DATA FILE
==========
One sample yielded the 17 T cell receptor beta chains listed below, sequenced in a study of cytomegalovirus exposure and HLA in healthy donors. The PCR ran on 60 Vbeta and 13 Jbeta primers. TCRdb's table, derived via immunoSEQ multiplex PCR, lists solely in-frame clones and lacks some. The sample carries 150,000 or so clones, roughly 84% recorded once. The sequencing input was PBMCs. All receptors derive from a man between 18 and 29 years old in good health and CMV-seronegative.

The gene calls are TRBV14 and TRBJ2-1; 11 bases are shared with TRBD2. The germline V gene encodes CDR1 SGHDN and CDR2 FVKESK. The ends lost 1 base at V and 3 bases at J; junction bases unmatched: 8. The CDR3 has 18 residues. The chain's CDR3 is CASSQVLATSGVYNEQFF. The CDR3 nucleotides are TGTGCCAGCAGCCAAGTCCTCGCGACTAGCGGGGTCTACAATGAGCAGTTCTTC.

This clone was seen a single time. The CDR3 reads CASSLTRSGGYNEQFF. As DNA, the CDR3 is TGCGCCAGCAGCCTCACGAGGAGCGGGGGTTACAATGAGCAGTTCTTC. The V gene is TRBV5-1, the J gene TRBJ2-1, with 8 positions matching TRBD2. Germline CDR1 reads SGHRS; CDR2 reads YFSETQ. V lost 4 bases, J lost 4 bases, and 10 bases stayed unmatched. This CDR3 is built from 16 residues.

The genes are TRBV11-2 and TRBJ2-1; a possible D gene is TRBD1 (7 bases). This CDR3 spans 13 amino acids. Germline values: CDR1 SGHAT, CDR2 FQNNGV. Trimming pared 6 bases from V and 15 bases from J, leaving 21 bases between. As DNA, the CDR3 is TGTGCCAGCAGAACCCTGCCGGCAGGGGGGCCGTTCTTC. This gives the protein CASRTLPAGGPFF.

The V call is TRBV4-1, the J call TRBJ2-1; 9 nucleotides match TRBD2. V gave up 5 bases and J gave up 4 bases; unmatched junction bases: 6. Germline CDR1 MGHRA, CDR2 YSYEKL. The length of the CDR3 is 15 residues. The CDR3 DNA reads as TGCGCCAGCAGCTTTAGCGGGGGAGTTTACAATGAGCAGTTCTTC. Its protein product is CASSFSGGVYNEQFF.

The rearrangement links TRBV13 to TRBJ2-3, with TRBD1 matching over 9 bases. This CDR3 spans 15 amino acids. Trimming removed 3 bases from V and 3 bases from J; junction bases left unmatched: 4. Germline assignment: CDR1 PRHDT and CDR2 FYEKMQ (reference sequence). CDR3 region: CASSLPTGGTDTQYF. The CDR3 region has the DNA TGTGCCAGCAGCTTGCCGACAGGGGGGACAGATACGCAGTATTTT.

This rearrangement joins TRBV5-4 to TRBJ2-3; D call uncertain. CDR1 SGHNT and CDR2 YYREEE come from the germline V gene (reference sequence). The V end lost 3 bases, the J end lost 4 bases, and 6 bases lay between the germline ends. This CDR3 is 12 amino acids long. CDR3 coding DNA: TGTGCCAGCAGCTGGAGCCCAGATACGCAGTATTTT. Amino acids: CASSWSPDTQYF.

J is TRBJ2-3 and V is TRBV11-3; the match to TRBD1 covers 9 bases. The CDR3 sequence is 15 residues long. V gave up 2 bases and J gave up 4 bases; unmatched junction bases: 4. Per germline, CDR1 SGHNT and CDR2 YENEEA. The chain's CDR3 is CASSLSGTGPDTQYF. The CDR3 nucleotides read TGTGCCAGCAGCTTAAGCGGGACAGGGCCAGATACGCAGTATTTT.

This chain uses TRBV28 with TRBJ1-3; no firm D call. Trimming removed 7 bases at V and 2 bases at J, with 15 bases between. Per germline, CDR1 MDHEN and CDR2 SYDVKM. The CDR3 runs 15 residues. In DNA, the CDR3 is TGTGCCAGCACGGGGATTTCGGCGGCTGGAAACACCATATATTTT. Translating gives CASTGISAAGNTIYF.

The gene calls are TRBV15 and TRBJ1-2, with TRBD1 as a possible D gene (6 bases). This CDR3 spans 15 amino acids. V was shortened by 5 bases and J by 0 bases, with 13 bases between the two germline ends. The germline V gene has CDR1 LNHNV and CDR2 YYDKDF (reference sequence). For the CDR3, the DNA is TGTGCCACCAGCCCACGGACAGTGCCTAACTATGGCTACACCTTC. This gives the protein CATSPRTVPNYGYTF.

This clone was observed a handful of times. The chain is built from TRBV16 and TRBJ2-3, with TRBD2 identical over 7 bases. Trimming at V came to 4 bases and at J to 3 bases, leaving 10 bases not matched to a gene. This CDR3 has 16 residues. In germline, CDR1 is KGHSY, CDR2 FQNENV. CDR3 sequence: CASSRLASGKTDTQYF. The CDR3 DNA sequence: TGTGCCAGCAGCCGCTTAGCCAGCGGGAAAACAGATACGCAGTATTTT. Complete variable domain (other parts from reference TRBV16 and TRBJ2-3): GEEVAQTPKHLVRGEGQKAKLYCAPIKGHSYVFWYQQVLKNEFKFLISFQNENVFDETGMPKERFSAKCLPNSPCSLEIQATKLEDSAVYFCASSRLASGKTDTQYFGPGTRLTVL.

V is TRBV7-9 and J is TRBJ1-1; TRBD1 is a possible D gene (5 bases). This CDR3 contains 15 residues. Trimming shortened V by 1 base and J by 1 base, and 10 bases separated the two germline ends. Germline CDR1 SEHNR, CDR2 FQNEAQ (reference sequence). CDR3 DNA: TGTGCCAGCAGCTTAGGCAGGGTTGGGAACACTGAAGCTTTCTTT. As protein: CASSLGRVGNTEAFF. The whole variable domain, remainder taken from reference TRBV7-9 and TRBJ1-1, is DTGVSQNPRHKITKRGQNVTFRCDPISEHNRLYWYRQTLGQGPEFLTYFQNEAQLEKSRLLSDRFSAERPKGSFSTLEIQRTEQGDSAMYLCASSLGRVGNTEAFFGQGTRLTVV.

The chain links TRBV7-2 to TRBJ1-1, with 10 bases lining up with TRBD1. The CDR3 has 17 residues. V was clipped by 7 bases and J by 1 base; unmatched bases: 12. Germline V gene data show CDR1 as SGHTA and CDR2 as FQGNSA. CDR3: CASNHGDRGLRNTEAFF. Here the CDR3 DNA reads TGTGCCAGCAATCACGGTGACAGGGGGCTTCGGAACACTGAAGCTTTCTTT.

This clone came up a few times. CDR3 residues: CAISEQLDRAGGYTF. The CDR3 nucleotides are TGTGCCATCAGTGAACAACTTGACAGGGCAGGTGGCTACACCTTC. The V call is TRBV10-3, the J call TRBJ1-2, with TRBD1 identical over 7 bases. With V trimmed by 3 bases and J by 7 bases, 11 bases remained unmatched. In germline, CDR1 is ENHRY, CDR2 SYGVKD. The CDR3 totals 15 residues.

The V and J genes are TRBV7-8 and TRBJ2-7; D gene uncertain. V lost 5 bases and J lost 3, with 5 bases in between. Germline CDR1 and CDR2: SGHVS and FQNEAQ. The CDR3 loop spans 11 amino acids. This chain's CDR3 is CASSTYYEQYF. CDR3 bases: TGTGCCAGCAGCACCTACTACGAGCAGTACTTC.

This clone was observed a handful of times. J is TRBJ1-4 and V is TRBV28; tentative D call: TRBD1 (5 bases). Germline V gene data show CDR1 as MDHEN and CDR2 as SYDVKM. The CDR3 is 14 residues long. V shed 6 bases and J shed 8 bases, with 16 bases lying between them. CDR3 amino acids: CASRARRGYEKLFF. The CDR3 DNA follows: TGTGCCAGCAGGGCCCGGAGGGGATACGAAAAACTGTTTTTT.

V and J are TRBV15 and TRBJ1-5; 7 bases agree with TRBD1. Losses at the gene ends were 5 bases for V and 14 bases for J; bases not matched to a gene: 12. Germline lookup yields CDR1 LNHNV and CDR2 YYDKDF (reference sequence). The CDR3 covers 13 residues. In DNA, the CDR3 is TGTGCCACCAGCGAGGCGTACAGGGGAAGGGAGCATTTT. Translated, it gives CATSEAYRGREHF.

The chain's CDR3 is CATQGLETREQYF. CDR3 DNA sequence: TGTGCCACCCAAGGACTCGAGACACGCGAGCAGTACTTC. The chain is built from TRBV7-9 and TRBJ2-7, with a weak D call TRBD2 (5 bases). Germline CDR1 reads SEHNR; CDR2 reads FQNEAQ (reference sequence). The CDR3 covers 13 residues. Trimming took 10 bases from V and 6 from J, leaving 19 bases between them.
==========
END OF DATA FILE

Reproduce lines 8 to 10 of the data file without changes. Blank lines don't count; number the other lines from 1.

J is TRBJ2-3 and V is TRBV11-3; the match to TRBD1 covers 9 bases. The CDR3 sequence is 15 residues long. V gave up 2 bases and J gave up 4 bases; unmatched junction bases: 4. Per germline, CDR1 SGHNT and CDR2 YENEEA. The chain's CDR3 is CASSLSGTGPDTQYF. The CDR3 nucleotides read TGTGCCAGCAGCTTAAGCGGGACAGGGCCAGATACGCAGTATTTT.

This chain uses TRBV28 with TRBJ1-3; no firm D call. Trimming removed 7 bases at V and 2 bases at J, with 15 bases between. Per germline, CDR1 MDHEN and CDR2 SYDVKM. The CDR3 runs 15 residues. In DNA, the CDR3 is TGTGCCAGCACGGGGATTTCGGCGGCTGGAAACACCATATATTTT. Translating gives CASTGISAAGNTIYF.

The gene calls are TRBV15 and TRBJ1-2, with TRBD1 as a possible D gene (6 bases). This CDR3 spans 15 amino acids. V was shortened by 5 bases and J by 0 bases, with 13 bases between the two germline ends. The germline V gene has CDR1 LNHNV and CDR2 YYDKDF (reference sequence). For the CDR3, the DNA is TGTGCCACCAGCCCACGGACAGTGCCTAACTATGGCTACACCTTC. This gives the protein CATSPRTVPNYGYTF.